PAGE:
Cuomo’s Glass Housing

His HUD closet is full of skeletons.

By From the January-February 2014 issue


It took Andrew Cuomo two tries to make it to the governor’s mansion. A 2002 run started auspiciously, with the charismatic and telegenic Cuomo leading the pack in both the polls and fundraising. But his campaign fell apart when he made disparaging comments about Republican Governor George Pataki’s handling of September 11 recovery efforts. Momentum shifted against him, and he dropped out of the race to clear the way for New York’s milquetoast comptroller, Carl McCall, to run uncontested in the Democratic primary and lose handily to Pataki in the general election.  Cuomo’s penance was to run in the next cycle for attorney general, as the incumbent of that office—none other than Eliot Spitzer—ran for governor.  

Cuomo saw Spitzer, the son of a real estate magnate, use the AG post to propel himself to civic fame as the “Sheriff of Wall Street”—much of Spitzer’s policing consisted of publicly shaming corporate interests and threatening prosecution to squeeze money out of tycoons who were never charged with crimes—and figured it might punch his ticket someday, too. The gambit paid off sooner than expected as Spitzer proved unable to resist the lure of a high-price prostitution ring and resigned in shame. His lieutenant governor, David Paterson, was elevated to governor but always seemed overwhelmed in the big chair. A recurring Saturday Night Live sketch played on Paterson’s legal blindness and hapless nature by constantly having him wander on camera at inappropriate times. Paterson briefly launched a campaign for a full term, but decided to step aside for Cuomo as Cuomo had done for McCall. Reportedly, President Obama personally urged Paterson not to run. It must have been a slap in the face—Paterson was New York’s first African-American governor—but Cuomo had a date with destiny and, perhaps, designs on succeeding where his father hadn’t even tried.

At first blush, Cuomo doesn’t seem all that bad as far as Democratic governors of elite, coastal states go. In fact, a Cuomo presidency would be a day at the beach now that we’ve put more than five years of Obama’s Chicago-style cronyism behind us. Cuomo has been admirably willing to make tough choices, such as the deal he cut with New York’s largest public employee unions, the Civil Service Employees Association and the Public Employees Federation. In lieu of layoffs, Cuomo got the unions to agree to a suspension of raises for several years, furlough days, and increased contributions to their healthcare plans. He has said that reducing public employee pensions is a “top goal.” In his first year as governor, he managed to pass both an on-time budget that cut expenses without tax increases, and a property tax cap. Few Democratic governors have taken such decisive actions to restore fiscal sanity, preferring instead to indulge the unions and special interests at the trough.

But Cuomo has one huge, underreported skeleton in his closet that could emerge to block his path to the White House. During his tenure as attorney general, he had nothing but tough talk for the Wall Streeters whom he said caused the financial crisis. What he failed to mention was his own key role in causing it. From 1997 to 2001, Cuomo served as Bill Clinton’s Secretary of Housing and Urban Development, the only organization with regulatory powers over the two congressionally chartered housing finance companies at the center of the crisis, Fannie Mae and Freddie Mac. He fell into the role when, during a stint as assistant secretary, his predecessor, Henry Cisneros, became embroiled in a scandal for lying to the FBI about payments made to a former mistress. At 40, Cuomo was the youngest HUD secretary ever, and he had little previous experience in banking or finance.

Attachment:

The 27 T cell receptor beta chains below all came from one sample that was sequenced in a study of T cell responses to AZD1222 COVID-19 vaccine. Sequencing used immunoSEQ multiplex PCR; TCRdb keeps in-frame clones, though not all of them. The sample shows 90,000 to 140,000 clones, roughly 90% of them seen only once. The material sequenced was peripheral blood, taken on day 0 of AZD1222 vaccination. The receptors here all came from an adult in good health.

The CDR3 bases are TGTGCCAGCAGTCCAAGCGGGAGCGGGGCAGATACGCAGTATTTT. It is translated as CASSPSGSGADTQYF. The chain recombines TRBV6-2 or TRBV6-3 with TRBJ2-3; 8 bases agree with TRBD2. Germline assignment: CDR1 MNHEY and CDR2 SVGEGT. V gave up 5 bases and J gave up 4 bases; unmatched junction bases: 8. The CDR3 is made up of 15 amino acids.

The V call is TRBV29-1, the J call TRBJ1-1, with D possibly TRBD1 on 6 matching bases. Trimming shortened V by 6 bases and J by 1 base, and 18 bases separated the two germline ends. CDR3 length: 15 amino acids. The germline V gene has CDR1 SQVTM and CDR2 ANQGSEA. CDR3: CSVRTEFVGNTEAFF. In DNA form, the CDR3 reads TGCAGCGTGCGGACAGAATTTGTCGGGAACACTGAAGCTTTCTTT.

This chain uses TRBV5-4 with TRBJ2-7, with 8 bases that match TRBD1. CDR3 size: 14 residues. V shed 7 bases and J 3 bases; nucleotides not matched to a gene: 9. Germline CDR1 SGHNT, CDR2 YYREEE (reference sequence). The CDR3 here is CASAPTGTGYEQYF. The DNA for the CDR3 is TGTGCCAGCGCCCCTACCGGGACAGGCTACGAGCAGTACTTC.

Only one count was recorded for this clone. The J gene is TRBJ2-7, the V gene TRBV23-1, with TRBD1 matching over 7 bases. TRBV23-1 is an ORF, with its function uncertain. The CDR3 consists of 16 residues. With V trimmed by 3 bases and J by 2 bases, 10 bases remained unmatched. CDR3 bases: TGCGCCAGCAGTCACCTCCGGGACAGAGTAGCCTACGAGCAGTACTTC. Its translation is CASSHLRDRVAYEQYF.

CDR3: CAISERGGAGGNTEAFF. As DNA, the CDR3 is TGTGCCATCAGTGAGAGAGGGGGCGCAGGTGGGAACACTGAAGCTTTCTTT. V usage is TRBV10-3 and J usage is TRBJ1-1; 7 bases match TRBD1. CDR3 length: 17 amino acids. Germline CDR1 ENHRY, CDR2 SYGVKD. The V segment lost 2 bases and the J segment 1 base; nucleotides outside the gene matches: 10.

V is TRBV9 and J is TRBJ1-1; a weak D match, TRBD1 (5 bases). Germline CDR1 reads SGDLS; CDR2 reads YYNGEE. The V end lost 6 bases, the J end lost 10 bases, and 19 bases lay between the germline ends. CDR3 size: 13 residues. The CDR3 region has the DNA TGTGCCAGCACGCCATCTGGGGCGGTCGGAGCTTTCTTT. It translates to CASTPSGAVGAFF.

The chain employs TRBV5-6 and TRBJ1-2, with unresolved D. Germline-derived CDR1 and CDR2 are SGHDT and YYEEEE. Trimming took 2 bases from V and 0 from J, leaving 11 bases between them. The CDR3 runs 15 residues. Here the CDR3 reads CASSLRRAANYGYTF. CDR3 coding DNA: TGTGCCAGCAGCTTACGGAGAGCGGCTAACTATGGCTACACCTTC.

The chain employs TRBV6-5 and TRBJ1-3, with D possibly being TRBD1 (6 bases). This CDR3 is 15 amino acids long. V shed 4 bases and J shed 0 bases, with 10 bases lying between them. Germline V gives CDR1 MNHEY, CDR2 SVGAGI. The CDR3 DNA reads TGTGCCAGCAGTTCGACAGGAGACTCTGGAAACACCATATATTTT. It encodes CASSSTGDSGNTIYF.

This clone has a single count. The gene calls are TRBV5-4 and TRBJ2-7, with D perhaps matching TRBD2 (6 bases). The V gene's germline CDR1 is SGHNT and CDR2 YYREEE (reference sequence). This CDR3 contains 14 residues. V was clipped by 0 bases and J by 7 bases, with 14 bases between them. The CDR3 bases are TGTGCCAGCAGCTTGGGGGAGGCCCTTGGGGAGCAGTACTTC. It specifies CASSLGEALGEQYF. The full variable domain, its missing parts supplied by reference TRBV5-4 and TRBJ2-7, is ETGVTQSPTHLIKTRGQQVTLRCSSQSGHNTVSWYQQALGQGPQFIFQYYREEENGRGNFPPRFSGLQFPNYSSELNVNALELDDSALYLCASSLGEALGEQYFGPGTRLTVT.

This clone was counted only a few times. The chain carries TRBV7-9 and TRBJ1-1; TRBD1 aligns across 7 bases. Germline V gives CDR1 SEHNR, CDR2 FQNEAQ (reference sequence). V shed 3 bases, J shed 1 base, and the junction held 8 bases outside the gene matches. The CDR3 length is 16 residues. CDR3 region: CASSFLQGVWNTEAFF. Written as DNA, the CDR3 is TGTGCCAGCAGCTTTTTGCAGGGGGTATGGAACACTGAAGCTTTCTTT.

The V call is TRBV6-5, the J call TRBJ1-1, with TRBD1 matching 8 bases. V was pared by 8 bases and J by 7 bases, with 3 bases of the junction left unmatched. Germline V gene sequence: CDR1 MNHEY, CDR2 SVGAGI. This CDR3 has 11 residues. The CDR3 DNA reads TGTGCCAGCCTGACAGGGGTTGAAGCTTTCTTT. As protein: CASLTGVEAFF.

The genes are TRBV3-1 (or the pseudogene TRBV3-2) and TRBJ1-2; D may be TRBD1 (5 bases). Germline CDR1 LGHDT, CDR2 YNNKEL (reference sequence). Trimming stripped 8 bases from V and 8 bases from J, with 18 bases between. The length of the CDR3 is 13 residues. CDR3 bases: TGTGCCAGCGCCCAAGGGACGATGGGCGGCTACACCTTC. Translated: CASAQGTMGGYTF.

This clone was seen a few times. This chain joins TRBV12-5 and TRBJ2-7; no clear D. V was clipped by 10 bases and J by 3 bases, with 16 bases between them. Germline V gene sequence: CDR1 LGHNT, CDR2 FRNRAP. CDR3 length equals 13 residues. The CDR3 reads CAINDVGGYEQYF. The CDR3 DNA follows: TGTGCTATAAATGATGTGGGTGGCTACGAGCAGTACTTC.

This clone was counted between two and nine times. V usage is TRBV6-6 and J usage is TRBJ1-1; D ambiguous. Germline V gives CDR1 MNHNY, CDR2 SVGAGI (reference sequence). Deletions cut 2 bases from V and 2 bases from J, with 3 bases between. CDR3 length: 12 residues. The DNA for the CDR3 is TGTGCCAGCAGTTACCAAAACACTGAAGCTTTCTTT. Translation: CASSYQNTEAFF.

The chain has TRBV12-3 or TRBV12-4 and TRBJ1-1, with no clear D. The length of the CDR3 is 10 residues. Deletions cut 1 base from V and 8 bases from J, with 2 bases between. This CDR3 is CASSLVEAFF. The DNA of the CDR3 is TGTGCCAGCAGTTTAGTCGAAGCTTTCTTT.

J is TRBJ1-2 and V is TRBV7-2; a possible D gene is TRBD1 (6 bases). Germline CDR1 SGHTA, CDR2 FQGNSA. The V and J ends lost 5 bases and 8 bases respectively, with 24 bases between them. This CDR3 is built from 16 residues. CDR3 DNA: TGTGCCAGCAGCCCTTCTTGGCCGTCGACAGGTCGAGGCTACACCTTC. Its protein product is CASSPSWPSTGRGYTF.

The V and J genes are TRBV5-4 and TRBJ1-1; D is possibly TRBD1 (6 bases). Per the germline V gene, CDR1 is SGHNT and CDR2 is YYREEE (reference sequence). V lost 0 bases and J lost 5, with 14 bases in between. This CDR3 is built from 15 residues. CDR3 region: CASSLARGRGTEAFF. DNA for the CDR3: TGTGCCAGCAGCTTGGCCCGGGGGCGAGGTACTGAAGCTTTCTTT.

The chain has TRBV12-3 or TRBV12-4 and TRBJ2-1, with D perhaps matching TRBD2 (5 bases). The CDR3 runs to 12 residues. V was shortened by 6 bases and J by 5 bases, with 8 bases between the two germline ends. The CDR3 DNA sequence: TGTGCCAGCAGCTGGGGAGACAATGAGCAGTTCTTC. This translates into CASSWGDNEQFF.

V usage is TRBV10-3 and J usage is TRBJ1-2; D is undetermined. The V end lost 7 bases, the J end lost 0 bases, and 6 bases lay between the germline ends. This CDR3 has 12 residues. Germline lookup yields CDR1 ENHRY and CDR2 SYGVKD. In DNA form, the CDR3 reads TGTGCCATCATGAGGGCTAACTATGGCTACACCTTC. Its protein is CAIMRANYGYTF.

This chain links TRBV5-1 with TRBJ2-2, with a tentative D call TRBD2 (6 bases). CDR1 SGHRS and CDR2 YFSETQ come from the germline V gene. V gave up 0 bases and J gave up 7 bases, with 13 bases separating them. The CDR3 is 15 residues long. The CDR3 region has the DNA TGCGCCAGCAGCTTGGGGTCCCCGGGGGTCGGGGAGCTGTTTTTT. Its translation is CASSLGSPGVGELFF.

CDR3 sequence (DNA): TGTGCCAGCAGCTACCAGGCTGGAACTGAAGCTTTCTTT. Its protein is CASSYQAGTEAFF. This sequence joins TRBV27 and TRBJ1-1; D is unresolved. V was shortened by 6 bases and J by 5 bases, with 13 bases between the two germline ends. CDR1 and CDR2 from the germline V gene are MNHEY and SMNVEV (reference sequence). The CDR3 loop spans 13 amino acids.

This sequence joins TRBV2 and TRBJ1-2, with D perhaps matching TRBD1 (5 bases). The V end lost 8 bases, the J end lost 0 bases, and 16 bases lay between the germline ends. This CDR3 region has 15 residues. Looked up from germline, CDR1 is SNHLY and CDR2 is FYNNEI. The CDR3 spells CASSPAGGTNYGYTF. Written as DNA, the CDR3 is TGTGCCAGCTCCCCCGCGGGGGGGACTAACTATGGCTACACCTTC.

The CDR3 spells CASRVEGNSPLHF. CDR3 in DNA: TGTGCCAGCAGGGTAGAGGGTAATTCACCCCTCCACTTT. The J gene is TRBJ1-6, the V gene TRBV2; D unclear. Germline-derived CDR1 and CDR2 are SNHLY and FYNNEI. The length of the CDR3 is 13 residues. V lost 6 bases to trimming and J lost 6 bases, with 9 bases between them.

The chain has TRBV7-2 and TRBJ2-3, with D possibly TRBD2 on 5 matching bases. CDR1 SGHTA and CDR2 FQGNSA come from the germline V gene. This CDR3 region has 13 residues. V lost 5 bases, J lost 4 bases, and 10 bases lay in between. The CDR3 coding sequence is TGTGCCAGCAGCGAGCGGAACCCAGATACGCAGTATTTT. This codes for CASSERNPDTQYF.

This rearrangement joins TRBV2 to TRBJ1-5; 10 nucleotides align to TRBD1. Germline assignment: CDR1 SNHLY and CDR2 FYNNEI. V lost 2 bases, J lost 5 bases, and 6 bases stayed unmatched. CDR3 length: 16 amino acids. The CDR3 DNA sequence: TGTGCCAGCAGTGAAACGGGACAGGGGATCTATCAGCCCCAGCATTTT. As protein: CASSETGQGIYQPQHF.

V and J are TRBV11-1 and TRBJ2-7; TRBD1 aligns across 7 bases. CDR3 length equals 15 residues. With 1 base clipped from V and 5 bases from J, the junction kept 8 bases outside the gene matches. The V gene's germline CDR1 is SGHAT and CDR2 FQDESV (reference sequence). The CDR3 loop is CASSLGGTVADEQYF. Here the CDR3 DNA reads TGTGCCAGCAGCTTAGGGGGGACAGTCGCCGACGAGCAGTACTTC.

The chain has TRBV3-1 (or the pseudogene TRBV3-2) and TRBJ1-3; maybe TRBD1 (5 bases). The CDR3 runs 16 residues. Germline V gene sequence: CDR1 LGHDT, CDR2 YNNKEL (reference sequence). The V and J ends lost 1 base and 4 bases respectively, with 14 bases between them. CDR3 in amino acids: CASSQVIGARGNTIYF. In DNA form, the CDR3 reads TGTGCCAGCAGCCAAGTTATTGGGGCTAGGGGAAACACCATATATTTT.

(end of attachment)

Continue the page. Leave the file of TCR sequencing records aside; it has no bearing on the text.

A HUD press release from 1999 helpfully informs readers that “Congress gave HUD the responsibility of regulating Fannie Mae and Freddie Mac because the two companies are Government Sponsored Enterprises (GSEs) that were chartered by Congress.” Follow the logic of that non-answer. Congress gave HUD the responsibility to regulate Fannie and Freddie because Congress created them. Heaven forfend Congress should ever exercise any regulatory authority of it own, rather than delegating it to unelected functionaries. Reading this sort of stuff is enough to make anyone want to hop inside a DeLorean and go back in time to stop the madness.

The same release, remarkably, touts then-Secretary Cuomo’s initiative to force Fannie and Freddie to “provide $2.4 trillion in mortgages for affordable housing for 28.1 million families,” read: to buy up massive quantities of the bad-bet loans that eventually ended up getting us into this mess. Using his regulatory authority as HUD secretary, Cuomo increased the percentage of loans from low- and moderate-income families that Fannie and Freddie were required to buy from 42 to a staggering 50 percent of their purchases. I would like to sell some pre-scratched lottery tickets to whoever thought that was a good idea. 

The release explains how the racket works for the uninitiated: “The GSEs buy mortgages issued by banks, thrift institutions and other mortgage lenders, and then package the loans and sell them to investors as mortgage-backed securities. When Fannie Mae and Freddie Mac buy the mortgages from lenders, they provide the lenders with the cash needed to issue new mortgages.” Mortgage-backed securities? Nothing could possibly go wrong, right? Cuomo sure didn’t think so. “This action will transform the lives of millions of families across the country,” he said at the time. And he was right. Just not in the way that he predicted.


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About the Author

Bill Zeiser is a communications consultant living in New York City and a 2012 Publius Fellow of the Claremont Institute. Follow him on Twitter @BillZeiser.